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Martijn Faassen wrote:
> Rocky Burt wrote:
>> On Wed, 2006-20-12 at 12:52 +0100, Martijn Faassen wrote:
>>> Inspired by Kid (in turn among others inspired by ZPT), the main
>>> template language of TurboGears, written by the people who also created
>>> Trac, and it seems to be getting traction. TurboGears among others is
>>> going to adopt it, but also things like the creator of SQLAlchemy (and
>>> Myghthy) spending time optimizing it, etc. It's close enough to ZPT to
>>> be palatable to me, and has some nice features for reuse.
>>> If we're going to get out of the server business we could also consider
>>> getting out of the template language business. :)
>> To be quite frank, the templating language doesn't really mean a whole
>> lot to me. I could use just about anything.
> Even if it's slow, doesn't offer reuse functionality and is supported by
> just me, say? :)
> It matters to me especially when we're talking about reuse. Template
> languages differ significantly in their approach. I also prefer to pick
> something that has a certain momentum and a certain performance.
> As a side topic, I'm also slowly coming to the conclusion that tales
> path expressions are a waste of time and effort. We spent a lot of time
> making sure that we can express something as a path expression, and a
> Python expression would be just as easy to read and explain. We're not
> stopping people from writing more complicated python expressions anyway,
> and there are real cases where they're needed. A very different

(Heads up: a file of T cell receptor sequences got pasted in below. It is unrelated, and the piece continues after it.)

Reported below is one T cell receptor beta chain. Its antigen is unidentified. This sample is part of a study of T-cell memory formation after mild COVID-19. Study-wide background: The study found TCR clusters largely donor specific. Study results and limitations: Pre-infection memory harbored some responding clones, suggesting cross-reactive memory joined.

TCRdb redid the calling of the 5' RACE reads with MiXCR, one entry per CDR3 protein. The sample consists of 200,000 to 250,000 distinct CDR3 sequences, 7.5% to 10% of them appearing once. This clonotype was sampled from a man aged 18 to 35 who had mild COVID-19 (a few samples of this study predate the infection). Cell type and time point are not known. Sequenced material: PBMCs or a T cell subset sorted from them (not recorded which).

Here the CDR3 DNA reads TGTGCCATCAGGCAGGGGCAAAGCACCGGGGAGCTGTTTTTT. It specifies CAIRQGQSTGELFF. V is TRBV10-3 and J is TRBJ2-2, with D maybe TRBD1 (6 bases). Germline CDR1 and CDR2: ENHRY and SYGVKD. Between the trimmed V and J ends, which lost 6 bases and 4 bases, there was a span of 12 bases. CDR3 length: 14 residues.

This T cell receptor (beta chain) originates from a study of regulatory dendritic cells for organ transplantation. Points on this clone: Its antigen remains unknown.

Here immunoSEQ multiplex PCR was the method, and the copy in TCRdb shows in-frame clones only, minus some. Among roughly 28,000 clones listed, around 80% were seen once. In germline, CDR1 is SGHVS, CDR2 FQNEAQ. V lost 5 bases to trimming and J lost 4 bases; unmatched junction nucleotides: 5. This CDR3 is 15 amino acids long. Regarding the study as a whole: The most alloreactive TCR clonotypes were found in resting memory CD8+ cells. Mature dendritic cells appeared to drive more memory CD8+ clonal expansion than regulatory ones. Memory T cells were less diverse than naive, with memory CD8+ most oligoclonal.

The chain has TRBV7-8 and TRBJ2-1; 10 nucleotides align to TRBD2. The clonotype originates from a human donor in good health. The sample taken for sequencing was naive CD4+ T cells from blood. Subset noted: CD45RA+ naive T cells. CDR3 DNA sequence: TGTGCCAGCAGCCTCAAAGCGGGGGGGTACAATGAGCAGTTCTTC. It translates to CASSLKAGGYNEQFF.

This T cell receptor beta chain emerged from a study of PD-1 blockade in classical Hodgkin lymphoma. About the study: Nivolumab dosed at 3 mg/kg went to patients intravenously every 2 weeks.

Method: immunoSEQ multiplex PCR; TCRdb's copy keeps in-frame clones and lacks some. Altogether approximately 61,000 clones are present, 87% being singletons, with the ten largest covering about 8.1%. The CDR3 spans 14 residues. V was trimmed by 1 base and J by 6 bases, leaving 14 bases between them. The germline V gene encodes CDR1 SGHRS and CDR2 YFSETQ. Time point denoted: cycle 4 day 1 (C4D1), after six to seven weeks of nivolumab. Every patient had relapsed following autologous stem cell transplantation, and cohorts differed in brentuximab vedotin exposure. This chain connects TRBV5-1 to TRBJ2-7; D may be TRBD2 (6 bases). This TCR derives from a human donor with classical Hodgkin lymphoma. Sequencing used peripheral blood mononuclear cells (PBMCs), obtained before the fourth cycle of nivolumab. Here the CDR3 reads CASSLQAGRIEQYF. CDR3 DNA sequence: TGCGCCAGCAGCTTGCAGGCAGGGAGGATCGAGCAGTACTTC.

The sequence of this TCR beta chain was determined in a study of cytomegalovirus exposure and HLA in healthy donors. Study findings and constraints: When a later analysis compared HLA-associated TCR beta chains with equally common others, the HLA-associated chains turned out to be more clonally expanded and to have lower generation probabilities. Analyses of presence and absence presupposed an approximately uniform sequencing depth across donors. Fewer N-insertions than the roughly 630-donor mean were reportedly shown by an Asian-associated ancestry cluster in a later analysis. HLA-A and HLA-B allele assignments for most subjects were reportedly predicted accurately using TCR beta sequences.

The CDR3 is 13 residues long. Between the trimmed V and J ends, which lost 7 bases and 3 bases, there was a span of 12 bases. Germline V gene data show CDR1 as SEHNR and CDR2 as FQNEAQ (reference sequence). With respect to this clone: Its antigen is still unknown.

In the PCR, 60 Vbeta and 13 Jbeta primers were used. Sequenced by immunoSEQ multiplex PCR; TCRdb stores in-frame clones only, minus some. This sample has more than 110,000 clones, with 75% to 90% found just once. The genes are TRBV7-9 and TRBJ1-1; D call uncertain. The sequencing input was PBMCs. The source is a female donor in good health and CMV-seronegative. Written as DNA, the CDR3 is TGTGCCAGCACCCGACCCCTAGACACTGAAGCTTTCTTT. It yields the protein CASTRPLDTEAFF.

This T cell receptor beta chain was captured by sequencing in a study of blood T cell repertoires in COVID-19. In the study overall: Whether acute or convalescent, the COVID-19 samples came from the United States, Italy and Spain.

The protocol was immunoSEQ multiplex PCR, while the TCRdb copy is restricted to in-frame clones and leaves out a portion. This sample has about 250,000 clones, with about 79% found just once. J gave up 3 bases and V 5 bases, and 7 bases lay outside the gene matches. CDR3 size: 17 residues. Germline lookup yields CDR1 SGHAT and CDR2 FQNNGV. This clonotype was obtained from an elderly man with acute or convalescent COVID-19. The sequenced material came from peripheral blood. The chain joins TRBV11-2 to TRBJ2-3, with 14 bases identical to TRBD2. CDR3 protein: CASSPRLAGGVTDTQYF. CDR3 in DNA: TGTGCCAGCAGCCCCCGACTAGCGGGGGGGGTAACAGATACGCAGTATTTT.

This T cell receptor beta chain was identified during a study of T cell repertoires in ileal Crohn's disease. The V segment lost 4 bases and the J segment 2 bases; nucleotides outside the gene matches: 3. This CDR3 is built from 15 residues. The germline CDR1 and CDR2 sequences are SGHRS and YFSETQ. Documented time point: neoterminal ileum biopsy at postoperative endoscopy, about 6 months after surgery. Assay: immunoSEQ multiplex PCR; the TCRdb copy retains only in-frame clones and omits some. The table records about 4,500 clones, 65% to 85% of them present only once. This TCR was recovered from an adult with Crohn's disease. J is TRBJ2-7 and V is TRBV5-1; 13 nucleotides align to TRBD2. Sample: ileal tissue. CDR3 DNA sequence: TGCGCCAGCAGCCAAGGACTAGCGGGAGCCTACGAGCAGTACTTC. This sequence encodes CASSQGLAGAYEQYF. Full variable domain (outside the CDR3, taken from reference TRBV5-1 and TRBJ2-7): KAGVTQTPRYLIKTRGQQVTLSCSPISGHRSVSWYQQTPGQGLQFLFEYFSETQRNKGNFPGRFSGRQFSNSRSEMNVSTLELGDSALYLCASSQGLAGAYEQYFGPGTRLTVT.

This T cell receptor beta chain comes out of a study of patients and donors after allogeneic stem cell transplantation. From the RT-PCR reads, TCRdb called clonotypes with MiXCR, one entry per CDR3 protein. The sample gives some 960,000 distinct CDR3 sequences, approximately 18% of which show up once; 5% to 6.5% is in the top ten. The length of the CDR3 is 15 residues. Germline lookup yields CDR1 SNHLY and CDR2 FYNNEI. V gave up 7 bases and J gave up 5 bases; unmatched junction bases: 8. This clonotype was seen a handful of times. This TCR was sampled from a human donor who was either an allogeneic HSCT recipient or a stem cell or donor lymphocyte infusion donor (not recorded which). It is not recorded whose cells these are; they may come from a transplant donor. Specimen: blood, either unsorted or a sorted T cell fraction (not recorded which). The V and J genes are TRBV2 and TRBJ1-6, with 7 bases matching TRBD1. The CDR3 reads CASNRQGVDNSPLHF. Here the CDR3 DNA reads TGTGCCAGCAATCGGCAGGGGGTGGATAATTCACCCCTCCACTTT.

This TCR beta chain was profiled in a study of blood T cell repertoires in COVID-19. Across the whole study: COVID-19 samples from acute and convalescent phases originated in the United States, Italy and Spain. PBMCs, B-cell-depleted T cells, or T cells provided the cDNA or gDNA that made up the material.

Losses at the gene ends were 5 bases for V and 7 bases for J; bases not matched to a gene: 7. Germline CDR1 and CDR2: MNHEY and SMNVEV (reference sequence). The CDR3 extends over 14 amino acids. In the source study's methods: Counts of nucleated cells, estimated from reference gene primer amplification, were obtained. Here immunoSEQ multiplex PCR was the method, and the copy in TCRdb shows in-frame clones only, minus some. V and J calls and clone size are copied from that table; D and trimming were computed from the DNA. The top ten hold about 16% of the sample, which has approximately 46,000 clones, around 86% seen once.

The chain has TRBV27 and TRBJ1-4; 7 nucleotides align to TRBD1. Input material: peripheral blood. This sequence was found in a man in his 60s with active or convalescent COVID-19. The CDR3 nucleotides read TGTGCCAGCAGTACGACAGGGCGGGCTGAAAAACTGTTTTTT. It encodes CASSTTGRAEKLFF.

> templating mechanism where there is no Python at all and data is always
> pregenerated before rendering is still attractive for other reasons, but
> in the ZPT case I've become less and less convinced it's worth the hassle.
That is effectively the usecase for pushpage, which uses ZPT but binds
*no* top-level names other than those supplied by the caller.
> The nice thing then about something like Genshi is that instead of:
> I can simply write:
Somebody still has to set up the top-level names; unless that is done
by "trusted" code, you have security issues to consider.
> Python expressions in TAL are cumbersome in part because they're simply
> hard to type, not because they're necessarily *complicated*.
I don't find them hard to type: I find them hard to *maintain*, becuase
they are "arbitrarily complicated" in the sense that they have access to
an almost unlimited universe of objects: it is this access which
seduces people into using them to implement application logic.
If they can't "pull" in the whole ZODB, then their intrinsic complexity
goes down, and they can be used for doing real "presentation logic", as
they were originally intended.
>> I would certainly support
>> having Zope getting out of the template language business.
- -1. I don't mind making it easy to add other TLs, but don't have any
urge to abandon ZPT (or even DTML).
> But I think
>> it would be import for Zope to include a default templating language (if
>> that's kid, genshi, whatever).
> Hm, with 'getting out of the web server business' I at least always
> meant that we should still offer a default web server. We should also
> offer a default templating language. We should just not have to maintain
> that web server or templating language ourselves anymore. "Getting out
> of the X business" doesn't mean we don't evaluate and choose X. It just
> means we stop maintaining and developing X all by ourselves.
I'm actually -1 on "getting out of the server business" as well, at
least in terms of the Zope2 ZServer: I don't see it as requiring much
maintenance, and there *are* folks in the community (I can think of five
or six, at least) who know Medusa / ZServer well enough to go forward.
I *don't* know the Z3 version of ZServer well, however.
Tres Seaver +1 540-429-0999 [EMAIL PROTECTED]
Palladion Software "Excellence by Design" http://palladion.com
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